By Fareed Zakaria, CNN
For anybody who lives in New York, the United Nations General Assembly is a nightmare. It means lots of traffic, snarl-ups, blockades, and policemen stopping people every time the foreign minister of some small country decides he wants to go to some diner for breakfast. But nothing compares with when the President of the United States decides to leave his hotel - or even, for that matter, to stay in his hotel.
I was trying to get to a restaurant two blocks away from where President Obama was staying. I ended up being half an hour late for my meeting because the President was going from the Waldorf-Astoria Hotel straight up Park Avenue to a fundraiser. You would think this would be a pretty easy logistical challenge. But, instead, it seemed like half the New York police force had come out. Something like 30 blocks were sealed off. There were at least 100 vehicles involved in the motorcade blockading side streets - all so he could travel 40 blocks uptown.
I understand the need for security, but it’s worth pointing out that when you travel around the world, even the presidents of Russia and China and other very big countries have nowhere near the kind of obsessive security that the President of the United States has. I understand the challenge. Nobody wants to be the guy who signs off on lowering the security levels for the President, because if something happens, that’s the person who’s going to be blamed. But we have to get a grip on this ever-expanding security apparatus.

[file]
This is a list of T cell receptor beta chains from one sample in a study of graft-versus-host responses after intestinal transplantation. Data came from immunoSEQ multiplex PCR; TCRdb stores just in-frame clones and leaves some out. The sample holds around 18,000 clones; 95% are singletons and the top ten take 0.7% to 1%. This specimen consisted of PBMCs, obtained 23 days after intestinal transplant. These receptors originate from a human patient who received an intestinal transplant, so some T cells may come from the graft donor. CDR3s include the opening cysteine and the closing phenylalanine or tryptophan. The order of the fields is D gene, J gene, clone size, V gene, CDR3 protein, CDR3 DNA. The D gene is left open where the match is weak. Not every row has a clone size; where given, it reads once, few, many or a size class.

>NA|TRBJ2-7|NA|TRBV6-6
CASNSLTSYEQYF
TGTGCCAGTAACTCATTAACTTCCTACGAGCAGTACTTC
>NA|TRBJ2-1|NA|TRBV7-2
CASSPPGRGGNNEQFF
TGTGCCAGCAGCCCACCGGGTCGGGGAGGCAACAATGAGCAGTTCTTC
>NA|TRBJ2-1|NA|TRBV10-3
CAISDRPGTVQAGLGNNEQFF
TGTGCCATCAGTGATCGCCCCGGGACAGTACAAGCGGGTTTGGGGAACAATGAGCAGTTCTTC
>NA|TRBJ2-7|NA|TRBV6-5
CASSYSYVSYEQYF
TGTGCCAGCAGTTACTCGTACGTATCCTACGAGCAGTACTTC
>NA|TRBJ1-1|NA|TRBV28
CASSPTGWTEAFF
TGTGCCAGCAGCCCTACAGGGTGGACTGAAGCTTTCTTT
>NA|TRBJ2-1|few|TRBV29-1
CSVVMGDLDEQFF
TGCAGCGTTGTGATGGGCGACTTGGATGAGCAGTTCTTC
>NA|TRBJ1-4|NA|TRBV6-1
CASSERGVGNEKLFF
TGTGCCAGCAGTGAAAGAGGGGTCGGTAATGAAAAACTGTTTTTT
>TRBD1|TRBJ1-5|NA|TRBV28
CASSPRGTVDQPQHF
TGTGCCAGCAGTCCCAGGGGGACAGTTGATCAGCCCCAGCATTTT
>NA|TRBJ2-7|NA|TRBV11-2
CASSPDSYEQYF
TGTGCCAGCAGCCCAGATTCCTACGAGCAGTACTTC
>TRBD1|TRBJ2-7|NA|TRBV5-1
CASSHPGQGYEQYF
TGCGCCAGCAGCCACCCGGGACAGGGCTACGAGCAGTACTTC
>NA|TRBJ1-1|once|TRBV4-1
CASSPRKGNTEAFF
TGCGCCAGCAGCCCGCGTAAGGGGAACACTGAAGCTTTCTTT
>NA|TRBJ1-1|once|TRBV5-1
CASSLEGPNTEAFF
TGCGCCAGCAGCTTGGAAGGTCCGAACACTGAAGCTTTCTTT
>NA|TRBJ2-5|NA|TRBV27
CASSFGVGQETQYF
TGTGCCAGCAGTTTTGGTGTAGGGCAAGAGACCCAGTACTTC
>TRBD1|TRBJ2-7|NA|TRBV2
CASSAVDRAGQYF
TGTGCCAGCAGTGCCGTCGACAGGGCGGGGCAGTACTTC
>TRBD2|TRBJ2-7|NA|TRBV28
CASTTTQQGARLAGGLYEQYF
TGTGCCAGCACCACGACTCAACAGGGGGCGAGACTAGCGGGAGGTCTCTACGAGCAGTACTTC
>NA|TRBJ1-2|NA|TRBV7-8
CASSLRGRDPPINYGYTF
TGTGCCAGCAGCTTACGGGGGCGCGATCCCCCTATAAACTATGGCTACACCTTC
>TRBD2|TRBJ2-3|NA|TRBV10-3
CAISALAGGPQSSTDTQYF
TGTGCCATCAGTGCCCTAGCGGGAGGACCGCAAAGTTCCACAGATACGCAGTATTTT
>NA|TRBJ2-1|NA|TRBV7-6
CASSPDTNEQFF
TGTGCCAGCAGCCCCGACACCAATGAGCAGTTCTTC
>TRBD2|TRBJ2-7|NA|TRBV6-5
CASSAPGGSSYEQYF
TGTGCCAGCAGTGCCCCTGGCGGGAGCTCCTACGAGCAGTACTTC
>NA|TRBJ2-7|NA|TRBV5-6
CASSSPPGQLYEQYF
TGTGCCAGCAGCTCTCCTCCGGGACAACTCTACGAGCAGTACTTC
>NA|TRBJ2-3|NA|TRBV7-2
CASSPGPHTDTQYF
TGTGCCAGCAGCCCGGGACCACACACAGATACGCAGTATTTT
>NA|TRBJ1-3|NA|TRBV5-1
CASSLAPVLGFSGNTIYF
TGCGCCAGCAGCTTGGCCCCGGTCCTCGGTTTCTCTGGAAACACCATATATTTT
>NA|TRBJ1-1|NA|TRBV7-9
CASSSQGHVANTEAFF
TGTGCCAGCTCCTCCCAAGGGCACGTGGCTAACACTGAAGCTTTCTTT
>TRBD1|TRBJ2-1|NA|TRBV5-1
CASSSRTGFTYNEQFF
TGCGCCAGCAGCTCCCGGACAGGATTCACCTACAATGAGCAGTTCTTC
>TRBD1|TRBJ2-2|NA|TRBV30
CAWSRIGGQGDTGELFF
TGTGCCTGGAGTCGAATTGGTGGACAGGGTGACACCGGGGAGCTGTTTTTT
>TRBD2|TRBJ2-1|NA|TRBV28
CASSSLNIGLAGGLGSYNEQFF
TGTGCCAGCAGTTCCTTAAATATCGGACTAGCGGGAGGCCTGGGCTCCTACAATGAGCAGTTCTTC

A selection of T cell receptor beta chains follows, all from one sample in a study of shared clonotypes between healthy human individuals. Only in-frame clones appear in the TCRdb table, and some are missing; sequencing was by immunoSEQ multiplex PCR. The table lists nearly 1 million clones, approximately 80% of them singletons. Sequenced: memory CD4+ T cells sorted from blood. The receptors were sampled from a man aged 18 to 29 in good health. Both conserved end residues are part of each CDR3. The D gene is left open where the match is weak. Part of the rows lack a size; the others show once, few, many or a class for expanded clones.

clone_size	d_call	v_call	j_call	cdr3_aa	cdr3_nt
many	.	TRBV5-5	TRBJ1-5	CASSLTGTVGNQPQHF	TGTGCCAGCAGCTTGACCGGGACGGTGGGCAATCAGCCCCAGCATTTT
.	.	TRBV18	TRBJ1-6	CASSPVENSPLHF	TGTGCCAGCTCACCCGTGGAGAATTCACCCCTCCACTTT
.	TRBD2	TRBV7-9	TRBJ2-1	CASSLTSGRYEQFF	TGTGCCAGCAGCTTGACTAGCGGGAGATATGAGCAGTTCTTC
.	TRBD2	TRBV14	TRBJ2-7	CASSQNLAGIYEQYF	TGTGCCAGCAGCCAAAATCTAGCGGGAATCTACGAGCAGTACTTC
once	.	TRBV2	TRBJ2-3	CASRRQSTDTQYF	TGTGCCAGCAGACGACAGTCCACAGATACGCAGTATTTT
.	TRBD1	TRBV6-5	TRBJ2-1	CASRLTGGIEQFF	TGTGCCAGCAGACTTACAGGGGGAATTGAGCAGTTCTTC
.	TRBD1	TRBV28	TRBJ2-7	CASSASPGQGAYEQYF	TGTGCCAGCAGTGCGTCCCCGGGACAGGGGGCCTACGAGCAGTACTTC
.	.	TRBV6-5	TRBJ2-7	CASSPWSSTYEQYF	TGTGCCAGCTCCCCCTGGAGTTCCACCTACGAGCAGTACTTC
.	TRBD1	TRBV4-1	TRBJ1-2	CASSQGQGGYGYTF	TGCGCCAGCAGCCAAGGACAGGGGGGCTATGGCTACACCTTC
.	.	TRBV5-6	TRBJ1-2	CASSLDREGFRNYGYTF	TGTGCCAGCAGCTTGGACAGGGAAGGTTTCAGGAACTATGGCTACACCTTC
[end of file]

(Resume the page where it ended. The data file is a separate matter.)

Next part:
The imperial air of these cordons and enormous motorcades is incredibly off-putting. It really has become a joke at this point with other diplomats talking about it all the time. It is worth quoting at length from the extremely well-written memoirs of British diplomat Chris Patten (who is ardently pro-American), recounting his experiences as Europe's Commissioner for External Relations.
"Attending any conference abroad, American cabinet officers arrive with the sort of entourage that would have done Darius proud. Hotels are commandeered; cities brought to a halt; innocent bystanders are barged into corners by thick-necked men with bits of plastic hanging out of their ears. It is not a spectacle that wins hearts and minds."
This is coming from a guy who was effectively the Foreign Minister of Europe and was the Governor of Hong Kong. He is used to pomp and splendor. All this American security has the feeling of the Roman Empire at its full height, obsessively worried about massive shows of strength and logistics.
By the way, there’s also a huge incentive for local authorities to maintain it. UN General Assembly week is the best week for overtime for the New York Police Department. If you ask, “Do you really need the 500 policemen on every side street around where the President is 24/7?” I’m sure they wouldn’t argue against it. It hasn’t gone unnoticed that President Obama's visit to New York is a great opportunity for lots of overtime.